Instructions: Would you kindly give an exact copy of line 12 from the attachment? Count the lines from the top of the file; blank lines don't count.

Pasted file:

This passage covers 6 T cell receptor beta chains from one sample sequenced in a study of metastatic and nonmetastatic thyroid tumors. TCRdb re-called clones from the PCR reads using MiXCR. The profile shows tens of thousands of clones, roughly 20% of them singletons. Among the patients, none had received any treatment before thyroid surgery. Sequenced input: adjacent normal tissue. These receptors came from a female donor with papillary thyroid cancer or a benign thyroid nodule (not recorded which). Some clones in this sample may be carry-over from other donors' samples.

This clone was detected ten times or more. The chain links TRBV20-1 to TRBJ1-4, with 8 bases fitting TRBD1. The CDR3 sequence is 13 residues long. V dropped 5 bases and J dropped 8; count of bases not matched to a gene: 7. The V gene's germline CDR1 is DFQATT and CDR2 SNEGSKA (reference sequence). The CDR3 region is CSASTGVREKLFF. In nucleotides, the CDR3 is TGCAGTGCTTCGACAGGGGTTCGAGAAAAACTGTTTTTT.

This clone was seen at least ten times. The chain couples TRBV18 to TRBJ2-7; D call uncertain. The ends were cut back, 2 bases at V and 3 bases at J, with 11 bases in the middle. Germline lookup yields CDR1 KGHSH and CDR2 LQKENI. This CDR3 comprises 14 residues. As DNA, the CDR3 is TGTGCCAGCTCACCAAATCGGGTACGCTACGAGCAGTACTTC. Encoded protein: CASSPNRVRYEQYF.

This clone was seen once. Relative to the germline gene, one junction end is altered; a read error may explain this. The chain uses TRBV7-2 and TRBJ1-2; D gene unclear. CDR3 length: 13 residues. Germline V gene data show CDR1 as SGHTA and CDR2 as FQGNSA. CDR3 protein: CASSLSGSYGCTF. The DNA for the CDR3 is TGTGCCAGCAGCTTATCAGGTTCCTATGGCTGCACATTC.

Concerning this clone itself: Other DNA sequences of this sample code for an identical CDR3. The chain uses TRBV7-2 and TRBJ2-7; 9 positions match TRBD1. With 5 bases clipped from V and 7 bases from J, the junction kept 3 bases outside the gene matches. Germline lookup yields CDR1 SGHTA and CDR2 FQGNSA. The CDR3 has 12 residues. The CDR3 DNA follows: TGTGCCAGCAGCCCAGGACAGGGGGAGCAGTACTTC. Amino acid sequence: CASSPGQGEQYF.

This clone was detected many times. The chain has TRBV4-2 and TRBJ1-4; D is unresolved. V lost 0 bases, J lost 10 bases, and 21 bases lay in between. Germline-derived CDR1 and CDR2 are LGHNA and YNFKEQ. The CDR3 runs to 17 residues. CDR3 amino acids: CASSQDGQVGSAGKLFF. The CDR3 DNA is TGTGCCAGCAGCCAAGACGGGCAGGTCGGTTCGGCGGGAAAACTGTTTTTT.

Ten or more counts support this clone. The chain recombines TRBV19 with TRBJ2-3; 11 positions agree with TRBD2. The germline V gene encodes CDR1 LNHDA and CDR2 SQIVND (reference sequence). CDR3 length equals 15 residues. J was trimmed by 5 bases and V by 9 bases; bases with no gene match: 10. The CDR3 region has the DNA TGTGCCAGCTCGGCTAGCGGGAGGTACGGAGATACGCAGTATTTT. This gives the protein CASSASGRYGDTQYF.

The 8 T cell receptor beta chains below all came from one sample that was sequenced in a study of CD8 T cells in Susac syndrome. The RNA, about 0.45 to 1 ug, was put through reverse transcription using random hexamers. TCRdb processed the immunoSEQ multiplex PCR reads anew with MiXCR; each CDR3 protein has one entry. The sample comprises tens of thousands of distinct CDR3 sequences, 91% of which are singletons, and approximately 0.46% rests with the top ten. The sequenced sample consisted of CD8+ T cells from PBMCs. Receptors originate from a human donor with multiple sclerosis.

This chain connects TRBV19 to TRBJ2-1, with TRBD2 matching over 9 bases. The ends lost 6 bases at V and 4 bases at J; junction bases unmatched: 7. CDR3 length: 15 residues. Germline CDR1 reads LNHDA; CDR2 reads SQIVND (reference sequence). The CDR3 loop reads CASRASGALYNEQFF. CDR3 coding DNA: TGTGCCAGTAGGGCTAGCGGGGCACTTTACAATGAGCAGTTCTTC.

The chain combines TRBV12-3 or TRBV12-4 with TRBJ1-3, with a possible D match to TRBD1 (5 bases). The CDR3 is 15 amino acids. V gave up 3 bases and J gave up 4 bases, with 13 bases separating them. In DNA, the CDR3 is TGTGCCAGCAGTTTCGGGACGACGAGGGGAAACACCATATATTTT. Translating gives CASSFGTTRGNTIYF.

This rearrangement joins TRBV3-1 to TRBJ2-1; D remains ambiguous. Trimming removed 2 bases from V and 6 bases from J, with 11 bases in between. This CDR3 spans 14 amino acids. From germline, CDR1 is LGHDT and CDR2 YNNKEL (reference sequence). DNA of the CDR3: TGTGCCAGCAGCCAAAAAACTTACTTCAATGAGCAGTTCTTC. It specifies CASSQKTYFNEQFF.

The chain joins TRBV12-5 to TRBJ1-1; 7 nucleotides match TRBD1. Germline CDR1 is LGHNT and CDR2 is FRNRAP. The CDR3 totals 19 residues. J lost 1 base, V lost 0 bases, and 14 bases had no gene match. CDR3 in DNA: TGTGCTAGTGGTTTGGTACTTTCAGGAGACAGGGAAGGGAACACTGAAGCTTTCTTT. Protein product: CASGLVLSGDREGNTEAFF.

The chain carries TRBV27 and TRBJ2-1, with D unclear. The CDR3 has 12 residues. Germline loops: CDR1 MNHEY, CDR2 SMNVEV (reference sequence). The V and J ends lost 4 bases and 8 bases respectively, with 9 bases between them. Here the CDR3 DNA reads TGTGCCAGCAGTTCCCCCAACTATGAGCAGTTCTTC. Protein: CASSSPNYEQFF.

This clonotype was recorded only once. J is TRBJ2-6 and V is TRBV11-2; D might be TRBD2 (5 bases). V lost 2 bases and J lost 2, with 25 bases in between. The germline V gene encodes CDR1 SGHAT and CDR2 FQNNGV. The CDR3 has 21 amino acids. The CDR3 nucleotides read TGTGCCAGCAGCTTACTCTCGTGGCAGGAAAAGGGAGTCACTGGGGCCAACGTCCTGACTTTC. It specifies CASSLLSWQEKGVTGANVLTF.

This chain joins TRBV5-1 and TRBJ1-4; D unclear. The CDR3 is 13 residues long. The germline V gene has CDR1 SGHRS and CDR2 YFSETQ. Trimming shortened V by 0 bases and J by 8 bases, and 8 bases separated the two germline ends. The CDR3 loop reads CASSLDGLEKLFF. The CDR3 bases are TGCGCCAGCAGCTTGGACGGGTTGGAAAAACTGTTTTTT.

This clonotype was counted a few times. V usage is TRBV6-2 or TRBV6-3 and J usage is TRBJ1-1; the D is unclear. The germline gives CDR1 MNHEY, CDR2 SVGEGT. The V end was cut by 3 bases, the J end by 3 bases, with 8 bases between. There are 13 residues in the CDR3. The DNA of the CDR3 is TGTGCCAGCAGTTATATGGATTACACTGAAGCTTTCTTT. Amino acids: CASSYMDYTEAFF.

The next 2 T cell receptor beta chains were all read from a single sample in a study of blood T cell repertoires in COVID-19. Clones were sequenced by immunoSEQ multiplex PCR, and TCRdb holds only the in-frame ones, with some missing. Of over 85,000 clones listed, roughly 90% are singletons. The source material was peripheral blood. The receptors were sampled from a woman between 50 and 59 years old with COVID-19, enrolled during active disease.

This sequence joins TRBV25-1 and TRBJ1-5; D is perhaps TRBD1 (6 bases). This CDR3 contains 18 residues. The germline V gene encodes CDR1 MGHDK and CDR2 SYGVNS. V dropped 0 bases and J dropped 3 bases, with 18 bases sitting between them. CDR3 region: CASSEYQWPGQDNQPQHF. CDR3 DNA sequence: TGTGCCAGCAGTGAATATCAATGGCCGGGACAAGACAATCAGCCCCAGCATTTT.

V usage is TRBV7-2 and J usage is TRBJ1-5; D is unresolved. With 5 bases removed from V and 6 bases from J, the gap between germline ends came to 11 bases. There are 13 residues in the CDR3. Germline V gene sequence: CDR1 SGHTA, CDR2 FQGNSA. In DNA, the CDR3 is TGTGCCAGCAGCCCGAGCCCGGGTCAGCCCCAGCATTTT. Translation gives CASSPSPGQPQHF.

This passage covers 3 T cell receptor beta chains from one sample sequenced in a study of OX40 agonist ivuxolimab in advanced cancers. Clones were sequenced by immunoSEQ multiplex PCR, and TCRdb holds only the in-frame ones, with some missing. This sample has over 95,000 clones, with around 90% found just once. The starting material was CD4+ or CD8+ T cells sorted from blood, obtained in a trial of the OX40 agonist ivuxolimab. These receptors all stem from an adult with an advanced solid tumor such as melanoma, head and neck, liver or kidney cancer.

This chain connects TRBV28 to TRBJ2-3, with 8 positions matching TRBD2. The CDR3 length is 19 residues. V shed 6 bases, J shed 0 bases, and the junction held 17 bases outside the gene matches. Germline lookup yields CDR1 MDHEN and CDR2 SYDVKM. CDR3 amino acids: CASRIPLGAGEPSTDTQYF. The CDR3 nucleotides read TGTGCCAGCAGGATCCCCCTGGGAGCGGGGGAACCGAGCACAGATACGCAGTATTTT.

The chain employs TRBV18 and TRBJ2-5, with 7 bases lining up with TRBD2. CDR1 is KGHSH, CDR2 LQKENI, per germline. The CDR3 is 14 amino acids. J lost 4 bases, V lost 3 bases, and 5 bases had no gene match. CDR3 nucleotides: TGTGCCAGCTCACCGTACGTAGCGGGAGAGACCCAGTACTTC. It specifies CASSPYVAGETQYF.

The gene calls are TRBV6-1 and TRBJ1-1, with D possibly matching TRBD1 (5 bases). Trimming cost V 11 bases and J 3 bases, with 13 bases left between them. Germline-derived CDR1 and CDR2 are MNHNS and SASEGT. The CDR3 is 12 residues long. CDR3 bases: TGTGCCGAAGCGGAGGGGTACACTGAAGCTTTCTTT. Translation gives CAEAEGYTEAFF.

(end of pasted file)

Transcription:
The chain joins TRBV12-5 to TRBJ1-1; 7 nucleotides match TRBD1. Germline CDR1 is LGHNT and CDR2 is FRNRAP. The CDR3 totals 19 residues. J lost 1 base, V lost 0 bases, and 14 bases had no gene match. CDR3 in DNA: TGTGCTAGTGGTTTGGTACTTTCAGGAGACAGGGAAGGGAACACTGAAGCTTTCTTT. Protein product: CASGLVLSGDREGNTEAFF.